On the crucial question whether Jewell had engaged in an unreliable application of methods or techniques that superficially, at a very high level of generality, claim to be generally accepted, the Court stayed on course. The Court “found” that Jewell had applied techniques, analyses, and critiques so obviously inconsistently that no amount of judicial indulgence, assumptions arguendo, or careless glosses could save Jewell and his fatuous opinions from judicial banishment. Zoloft 28-29. Returning to the correct standard of review (abuse of discretion), but the wrong governing law (Daubert instead of Rule 702), the Court announced that:

[b]ecause ‘any step that renders the analysis unreliable under the Daubert factors renders the expert’s testimony inadmissible’, this is sufficient to show that the District Court did not abuse its discretion in excluding Dr. Jewell’s testimony.”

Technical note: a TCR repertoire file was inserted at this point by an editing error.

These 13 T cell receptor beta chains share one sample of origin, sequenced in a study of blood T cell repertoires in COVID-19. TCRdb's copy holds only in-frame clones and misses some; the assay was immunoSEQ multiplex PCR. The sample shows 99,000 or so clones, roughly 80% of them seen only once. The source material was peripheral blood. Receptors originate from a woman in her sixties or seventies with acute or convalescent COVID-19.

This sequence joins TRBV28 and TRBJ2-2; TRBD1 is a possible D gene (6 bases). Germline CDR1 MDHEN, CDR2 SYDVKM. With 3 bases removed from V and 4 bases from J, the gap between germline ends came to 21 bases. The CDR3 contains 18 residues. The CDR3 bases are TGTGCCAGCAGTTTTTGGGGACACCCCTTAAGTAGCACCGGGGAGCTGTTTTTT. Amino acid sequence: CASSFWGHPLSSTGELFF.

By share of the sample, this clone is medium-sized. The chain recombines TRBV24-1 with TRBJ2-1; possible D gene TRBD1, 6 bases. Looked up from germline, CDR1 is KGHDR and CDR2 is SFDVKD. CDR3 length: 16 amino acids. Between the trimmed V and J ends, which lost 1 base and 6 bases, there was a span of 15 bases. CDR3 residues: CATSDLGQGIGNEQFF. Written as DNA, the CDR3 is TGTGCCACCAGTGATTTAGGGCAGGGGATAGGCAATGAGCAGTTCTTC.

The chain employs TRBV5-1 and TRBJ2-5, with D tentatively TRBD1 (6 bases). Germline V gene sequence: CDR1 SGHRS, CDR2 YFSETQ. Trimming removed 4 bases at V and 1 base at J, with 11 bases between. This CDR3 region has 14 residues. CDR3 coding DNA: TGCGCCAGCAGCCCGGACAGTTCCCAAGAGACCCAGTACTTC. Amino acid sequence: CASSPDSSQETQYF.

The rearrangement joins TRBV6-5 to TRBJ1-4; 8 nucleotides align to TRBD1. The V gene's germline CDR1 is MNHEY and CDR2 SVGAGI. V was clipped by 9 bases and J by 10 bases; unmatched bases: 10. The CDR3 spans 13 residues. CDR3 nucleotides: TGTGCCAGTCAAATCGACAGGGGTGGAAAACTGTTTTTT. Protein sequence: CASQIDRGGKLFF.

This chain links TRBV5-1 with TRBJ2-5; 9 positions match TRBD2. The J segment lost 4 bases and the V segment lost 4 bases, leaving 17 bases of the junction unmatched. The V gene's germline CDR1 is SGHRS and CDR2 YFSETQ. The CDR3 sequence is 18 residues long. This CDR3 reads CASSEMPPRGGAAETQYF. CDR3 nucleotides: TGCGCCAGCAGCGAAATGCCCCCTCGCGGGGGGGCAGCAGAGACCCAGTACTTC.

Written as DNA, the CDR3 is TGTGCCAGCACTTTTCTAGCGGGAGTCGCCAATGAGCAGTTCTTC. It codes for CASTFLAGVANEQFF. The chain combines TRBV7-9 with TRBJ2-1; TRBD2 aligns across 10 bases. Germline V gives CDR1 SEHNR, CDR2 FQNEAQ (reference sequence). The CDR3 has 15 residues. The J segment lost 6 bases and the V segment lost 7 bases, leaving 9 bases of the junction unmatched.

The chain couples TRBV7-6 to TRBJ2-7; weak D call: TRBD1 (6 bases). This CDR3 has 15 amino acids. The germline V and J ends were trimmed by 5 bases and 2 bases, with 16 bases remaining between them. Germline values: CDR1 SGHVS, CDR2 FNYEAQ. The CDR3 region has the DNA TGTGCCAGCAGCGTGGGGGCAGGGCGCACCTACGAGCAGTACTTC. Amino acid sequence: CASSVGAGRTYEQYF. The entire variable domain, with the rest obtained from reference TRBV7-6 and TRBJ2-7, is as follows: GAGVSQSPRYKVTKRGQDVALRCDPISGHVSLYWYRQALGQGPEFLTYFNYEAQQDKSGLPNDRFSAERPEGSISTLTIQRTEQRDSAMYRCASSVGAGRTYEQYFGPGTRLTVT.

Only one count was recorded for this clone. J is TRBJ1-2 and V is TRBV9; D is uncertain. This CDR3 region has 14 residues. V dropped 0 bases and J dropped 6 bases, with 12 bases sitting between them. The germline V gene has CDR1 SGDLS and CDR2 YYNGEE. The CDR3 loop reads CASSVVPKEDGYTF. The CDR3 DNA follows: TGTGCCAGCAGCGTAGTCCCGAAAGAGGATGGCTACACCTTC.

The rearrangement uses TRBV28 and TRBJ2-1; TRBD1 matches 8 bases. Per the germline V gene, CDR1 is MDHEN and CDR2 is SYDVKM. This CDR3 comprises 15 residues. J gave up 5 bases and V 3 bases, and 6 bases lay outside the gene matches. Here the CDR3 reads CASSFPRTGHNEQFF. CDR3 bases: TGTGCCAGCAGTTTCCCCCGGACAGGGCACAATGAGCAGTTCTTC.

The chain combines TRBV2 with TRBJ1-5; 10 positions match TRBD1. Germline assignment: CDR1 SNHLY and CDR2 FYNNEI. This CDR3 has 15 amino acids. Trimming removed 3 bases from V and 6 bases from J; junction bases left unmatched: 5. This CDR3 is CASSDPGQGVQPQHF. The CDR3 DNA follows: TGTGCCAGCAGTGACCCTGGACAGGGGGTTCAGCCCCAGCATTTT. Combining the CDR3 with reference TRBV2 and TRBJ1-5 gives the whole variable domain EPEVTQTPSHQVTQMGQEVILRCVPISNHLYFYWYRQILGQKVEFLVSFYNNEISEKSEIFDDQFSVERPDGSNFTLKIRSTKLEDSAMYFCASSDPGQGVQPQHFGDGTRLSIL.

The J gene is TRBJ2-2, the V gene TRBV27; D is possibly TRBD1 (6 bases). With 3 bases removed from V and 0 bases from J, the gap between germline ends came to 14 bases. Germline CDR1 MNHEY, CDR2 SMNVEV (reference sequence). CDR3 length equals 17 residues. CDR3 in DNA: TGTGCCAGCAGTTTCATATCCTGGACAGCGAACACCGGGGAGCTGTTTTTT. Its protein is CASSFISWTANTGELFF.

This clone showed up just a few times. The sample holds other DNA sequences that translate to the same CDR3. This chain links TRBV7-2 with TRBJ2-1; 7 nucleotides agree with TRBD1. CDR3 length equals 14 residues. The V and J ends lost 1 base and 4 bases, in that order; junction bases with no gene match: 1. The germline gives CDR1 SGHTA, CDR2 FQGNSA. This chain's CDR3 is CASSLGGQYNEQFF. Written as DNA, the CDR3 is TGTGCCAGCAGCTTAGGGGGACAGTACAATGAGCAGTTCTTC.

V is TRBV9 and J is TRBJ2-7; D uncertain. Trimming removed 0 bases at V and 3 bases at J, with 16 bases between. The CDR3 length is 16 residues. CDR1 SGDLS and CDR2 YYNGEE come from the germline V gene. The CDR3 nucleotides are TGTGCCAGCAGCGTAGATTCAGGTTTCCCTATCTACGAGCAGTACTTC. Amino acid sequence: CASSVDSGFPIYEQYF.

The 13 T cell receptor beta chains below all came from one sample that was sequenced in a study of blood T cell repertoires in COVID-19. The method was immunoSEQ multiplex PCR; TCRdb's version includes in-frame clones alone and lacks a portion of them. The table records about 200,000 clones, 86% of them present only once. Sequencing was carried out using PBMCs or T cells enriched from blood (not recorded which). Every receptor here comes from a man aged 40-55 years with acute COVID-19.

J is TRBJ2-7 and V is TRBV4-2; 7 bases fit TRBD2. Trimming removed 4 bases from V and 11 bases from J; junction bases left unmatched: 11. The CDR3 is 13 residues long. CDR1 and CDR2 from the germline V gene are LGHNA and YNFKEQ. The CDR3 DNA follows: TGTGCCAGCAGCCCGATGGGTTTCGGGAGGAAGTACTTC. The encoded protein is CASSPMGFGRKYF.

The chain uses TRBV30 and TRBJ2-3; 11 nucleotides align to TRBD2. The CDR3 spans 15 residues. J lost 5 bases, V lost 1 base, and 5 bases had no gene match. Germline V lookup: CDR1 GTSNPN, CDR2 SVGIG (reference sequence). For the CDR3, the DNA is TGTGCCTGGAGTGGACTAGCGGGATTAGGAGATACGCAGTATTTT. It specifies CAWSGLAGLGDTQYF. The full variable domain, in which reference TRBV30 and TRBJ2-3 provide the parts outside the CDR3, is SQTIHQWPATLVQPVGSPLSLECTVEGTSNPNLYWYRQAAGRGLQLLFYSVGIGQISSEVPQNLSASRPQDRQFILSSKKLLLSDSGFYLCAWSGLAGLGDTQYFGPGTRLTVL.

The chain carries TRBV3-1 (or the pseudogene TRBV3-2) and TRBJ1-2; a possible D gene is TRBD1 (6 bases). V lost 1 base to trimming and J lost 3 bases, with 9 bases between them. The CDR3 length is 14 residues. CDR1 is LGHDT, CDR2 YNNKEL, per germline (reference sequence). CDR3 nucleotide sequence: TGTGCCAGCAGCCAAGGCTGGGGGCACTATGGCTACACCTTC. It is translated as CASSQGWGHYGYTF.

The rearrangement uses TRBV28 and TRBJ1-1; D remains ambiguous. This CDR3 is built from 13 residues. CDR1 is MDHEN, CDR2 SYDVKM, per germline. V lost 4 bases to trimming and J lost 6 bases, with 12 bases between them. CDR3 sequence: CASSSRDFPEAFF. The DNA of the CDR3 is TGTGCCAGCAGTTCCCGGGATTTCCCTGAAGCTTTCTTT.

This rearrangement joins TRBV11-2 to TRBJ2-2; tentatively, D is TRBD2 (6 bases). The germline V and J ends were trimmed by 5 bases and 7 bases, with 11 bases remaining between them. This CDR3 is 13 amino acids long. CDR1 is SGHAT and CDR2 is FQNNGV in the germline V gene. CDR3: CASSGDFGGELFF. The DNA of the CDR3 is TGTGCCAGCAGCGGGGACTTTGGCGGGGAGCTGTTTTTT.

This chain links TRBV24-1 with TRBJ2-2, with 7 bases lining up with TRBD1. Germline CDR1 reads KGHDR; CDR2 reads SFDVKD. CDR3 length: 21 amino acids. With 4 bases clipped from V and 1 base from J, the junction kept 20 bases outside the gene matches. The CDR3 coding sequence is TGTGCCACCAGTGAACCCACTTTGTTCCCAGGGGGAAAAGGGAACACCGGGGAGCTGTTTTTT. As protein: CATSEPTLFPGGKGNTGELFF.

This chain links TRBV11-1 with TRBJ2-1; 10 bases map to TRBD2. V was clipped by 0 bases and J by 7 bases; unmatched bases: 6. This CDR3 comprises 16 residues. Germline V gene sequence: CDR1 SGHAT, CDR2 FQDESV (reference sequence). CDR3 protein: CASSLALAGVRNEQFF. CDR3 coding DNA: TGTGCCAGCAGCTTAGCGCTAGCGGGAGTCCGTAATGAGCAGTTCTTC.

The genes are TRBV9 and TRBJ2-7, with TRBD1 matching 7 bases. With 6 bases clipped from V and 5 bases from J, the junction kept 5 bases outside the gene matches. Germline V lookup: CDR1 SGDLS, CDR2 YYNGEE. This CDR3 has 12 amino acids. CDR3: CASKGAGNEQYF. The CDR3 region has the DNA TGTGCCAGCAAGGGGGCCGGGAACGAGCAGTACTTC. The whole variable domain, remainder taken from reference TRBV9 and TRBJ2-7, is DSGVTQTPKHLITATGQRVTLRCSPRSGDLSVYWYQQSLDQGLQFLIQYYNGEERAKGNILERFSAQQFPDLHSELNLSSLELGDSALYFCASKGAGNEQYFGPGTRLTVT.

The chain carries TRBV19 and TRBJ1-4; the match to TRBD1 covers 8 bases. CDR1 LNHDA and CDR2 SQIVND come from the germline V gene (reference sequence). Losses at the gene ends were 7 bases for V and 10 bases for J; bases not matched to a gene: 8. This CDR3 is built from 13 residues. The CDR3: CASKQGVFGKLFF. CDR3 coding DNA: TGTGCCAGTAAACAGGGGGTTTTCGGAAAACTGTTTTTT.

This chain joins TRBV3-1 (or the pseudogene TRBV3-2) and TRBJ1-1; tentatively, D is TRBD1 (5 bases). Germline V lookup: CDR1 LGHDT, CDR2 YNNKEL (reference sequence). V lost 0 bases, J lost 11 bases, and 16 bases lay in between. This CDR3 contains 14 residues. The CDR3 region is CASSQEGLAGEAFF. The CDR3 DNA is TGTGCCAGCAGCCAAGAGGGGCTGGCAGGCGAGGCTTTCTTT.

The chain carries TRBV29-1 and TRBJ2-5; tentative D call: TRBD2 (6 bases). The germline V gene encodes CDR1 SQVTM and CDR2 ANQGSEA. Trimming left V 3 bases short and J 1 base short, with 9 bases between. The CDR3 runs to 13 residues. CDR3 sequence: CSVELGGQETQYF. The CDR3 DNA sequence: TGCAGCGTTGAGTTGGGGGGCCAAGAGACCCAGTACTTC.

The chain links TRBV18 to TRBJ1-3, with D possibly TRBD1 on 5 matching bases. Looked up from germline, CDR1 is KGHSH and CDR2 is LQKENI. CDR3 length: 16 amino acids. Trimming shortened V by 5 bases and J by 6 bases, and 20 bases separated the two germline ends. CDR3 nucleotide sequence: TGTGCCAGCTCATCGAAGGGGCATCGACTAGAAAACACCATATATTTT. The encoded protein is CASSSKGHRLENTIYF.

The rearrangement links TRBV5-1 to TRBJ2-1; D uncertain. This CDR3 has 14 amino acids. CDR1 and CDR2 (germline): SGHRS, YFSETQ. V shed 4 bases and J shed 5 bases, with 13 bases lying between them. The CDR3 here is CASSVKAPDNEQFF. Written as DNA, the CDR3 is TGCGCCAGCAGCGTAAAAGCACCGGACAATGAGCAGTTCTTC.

Zoloft at 21 n.50 (citation omitted). The Court found itself unable to say simply and directly that “the MDL trial court decided the case well within its discretion.”

The Zoloft case was not the Third Circuit’s first WOE rodeo. WOE had raised its unruly head in Magistrini v. One Hour Martinizing Dry Cleaning, 180 F. Supp. 2d 584, 602 (D.N.J. 2002), aff’d, 68 F. App’x 356 (3d Cir. 2003), where an expert witness, David Ozonoff, offered what purported to be a WOE opinion. The Magistrini trial court did not fuss with the assertion that WOE was generally reliable, but took issue with how Ozonoff tried to pass off his analysis as a comprehensive treatment of the totality of the evidence. In Magistrini, Judge Hochberg noted that regardless of the rubric of the methodology, the witness must show that in conducting a WOE analysis:

all of the relevant evidence must be gathered, and the assessment or weighing of that evidence must not be arbitrary, but must itself be based on methods of science.”

Magistrini, 180 F. Supp. 2d at 602. The witness must show that the methodology is more than a “mere conclusion-oriented selection process,” and that it has a “a scientific method of weighting that is used and explained.” Id. at 607. Asserting the use of WOE was not an excuse or escape from judicial gatekeeping as specified by Rule 702.